Sidney Watson’s honeymoon, North to Alaska & Canada

Philip Sidney “Sid” Watson married Annie Lister, somewhere in Queensland, in January 1898. Annie was 31 years old and a suffragist with a BA from the University of Melbourne and Sidney was 39 years old. (there is also some suggestion that she may have been a nurse prior to attending university – Lew Blackmore re-called in July 1989 that he could remember his mother telling him about Sidney marrying a nurse). They may have met in Melbourne, or more likely when she visited Sid’s sister Francis Maria “Frankie” at one of the family properties on the Upper Murray River, around the mid 1890’s.

Annie, unchaperoned, had followed Sidney to Burketown in 1897 not long after reports of gold being discovered in British Columbia reached Australia. Maybe it was her intent was to tell him of the Klondike gold find and discuss plans to join the rush, both for the possibility of riches as well as for the excitement. Immediately after the wedding they travelled back to Melbourne.

Sidney had been suffering from “fever and ague” (malaria), and in January 1898, they left Melbourne for a complete change of climate and adventure in Canada and Alaska during the Klondike gold rush.

They travelled by ship via Vancouver to Wrangell and then up the Stikine River about 150 miles to Glenora before overlanding another 150 miles to Teslin Lake where they bought a boat for the 600 mile trip down river to Dawson City.

However, before setting out for Dawson, and hearing stories of people leaving Dawson, they decided to overland to Atlin, closer gold fields, where they built cabins and possibly set up a store/restaurant.

They stayed for two summers with Annie returning to Melbourne over the winter and Sid boarding in Vancouver.

They returned to Australia in late 1899 and lived at Woodend near Mt Macedon in Victoria on a 69 acre property they named “Atlin”. Some members of Sid’s family had speculated that, due to his illness before departing Australia, the harsh conditions in Canada might kill him. Instead he returned a healthier man with great plans for the future.

Following the death of Annies’ mother in 1904 they returned to live at “Iona”, the Lister family home in Kew.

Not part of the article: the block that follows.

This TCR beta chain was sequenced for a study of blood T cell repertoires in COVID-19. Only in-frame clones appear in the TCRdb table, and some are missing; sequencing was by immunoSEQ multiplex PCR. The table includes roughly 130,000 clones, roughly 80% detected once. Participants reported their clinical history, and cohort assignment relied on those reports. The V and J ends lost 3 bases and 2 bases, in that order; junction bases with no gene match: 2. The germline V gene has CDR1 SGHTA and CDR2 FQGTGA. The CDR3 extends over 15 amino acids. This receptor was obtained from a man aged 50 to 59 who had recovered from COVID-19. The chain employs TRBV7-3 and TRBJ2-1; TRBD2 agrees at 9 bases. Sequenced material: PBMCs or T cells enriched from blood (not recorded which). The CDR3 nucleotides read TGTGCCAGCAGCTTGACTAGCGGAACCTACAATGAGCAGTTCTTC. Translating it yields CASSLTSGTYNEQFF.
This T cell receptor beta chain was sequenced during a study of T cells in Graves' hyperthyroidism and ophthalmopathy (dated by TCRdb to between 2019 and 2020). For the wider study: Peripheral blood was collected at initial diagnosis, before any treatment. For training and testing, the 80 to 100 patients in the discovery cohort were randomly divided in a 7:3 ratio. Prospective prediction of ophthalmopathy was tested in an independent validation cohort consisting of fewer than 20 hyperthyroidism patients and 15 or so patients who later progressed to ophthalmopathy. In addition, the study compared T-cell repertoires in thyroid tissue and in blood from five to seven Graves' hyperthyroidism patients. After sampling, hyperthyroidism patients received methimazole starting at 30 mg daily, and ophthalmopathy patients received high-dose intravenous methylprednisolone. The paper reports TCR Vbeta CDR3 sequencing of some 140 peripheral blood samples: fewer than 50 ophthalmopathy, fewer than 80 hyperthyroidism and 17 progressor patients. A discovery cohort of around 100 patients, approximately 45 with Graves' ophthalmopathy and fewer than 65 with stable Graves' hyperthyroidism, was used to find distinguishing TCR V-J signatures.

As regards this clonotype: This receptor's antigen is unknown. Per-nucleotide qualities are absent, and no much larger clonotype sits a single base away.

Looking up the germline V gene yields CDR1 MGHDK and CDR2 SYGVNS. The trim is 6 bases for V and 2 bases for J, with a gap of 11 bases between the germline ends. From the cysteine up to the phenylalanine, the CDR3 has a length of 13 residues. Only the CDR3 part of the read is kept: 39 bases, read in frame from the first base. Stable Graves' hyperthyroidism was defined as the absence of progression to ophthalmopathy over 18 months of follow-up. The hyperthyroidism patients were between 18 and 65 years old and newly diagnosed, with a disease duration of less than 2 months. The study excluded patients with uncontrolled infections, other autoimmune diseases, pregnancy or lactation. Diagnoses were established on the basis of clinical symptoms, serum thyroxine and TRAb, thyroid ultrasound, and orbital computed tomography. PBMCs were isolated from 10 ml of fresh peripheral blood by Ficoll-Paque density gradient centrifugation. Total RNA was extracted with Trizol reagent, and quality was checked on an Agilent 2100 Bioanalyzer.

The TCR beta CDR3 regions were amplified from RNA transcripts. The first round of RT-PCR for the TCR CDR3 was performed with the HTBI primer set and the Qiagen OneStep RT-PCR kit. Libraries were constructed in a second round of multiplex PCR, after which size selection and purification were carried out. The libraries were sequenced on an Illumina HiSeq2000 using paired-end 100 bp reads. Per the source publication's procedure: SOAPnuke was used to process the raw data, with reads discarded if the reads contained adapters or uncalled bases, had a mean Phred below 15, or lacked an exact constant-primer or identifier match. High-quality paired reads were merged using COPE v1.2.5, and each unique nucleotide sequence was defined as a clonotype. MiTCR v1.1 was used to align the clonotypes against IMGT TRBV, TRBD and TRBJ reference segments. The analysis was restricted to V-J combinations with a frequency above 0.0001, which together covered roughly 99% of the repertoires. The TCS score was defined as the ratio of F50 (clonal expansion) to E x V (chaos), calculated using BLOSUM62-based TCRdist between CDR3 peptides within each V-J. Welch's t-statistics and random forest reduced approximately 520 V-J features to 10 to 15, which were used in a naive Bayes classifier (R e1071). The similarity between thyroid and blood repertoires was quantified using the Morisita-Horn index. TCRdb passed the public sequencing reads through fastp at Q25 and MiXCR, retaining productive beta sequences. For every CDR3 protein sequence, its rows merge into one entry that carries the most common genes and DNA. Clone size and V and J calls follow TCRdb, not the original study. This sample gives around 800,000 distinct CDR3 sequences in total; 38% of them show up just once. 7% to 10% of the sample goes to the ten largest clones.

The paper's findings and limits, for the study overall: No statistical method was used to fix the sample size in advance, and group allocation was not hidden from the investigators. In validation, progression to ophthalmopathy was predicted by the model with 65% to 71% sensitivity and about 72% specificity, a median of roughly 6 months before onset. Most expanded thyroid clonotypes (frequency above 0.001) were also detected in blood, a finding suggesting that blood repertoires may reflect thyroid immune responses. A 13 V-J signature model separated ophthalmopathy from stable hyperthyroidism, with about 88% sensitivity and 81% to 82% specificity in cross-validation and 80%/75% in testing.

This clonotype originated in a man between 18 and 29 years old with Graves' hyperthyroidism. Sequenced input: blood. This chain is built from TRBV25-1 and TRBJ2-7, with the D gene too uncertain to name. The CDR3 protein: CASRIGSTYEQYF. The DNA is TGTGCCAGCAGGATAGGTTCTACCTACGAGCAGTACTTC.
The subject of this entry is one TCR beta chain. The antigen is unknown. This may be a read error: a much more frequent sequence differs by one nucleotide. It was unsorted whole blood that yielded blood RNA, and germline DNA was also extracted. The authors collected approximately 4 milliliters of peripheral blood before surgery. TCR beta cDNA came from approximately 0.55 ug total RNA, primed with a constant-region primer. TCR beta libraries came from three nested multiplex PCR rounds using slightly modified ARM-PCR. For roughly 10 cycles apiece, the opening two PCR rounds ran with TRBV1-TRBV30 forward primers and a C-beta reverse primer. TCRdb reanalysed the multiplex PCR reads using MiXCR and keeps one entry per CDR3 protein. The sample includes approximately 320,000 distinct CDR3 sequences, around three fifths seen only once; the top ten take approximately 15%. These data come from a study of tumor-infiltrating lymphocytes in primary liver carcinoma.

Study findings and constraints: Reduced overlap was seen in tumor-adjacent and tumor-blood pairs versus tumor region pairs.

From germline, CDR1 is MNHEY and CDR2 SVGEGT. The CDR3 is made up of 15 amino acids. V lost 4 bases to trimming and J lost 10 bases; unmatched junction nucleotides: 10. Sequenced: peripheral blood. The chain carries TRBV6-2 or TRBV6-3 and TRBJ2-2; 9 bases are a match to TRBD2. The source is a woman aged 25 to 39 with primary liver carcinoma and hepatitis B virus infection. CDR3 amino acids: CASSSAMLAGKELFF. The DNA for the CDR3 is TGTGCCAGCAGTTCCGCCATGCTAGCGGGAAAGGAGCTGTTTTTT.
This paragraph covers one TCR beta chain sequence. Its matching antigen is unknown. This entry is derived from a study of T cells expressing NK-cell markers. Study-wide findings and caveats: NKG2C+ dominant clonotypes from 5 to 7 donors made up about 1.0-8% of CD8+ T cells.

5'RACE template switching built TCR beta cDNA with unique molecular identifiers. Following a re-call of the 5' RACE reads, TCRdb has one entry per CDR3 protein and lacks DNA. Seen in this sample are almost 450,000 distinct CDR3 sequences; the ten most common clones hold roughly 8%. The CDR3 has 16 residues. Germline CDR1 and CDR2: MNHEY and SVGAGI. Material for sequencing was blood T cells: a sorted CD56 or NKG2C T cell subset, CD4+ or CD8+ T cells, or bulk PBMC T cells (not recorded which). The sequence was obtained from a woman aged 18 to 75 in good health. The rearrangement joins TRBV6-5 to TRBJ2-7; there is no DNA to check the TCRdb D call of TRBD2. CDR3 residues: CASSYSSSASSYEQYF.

They had no children of their own and involved themselves with the welfare of others and the healing practice of Christian Science.

For further information on P S Watson and Annie Lister see book by Norman C Hutchinson titled “The Suffragist and the Squatter” ISBN 978-0-9585179-5-9 (pbk)

This historic biography is not just the story of Melbourne woman, Annie Lister, who helped get the vote for women in Australia, but also the story of her husband Sidney Watson who as a teenager with his twin brother Harry and younger brother Greg had travelled from Walwa on the Upper Murray in Victoria settled at Gregory Downs in Queensland’s Gulf County in 1877.

The book draws on information in the Dairy of Greg Watson to detail the hardships of their overlanding with cattle and the early days of their settlement on the picturesque and continuously flowing, spring fed Gregory River, now better known as the gateway to Lawn Hill Gorge and Boodjamulla National Park and also for the canoe race held on the May Day weekend as well as the annual Gregory Downs Jockey Club Race Meeting held on the same weekend.

Anyone who has experienced a Canadian Rockies and Alaskan Cruise will relate to the landscape and what they may have endured, when, just after they were married they went off to Vancouver to join the Klondike Gold Rush of 1898. They travelled north via the “Inside Passage” and the Stikine River to then overland to Teslin Lake where they bought a boat for the 600 mile trip down river to Dawson City. However, before setting out for Dawson, and hearing stories of people leaving Dawson, they decided to overland to a new gold strike at Atlin, where they built two cabins and set up a store/restaurant. The White Pass rail (on the Dead Horse Trail) that is now a must do for tourists visiting Skagway was just completed whilst they were there.

The letters home that are included as well as the many photographs taken by Annie in the Alaskan and Canadian wilderness give life to the story.

Link to Wikipedia on the Klondike Gold Rush below:-

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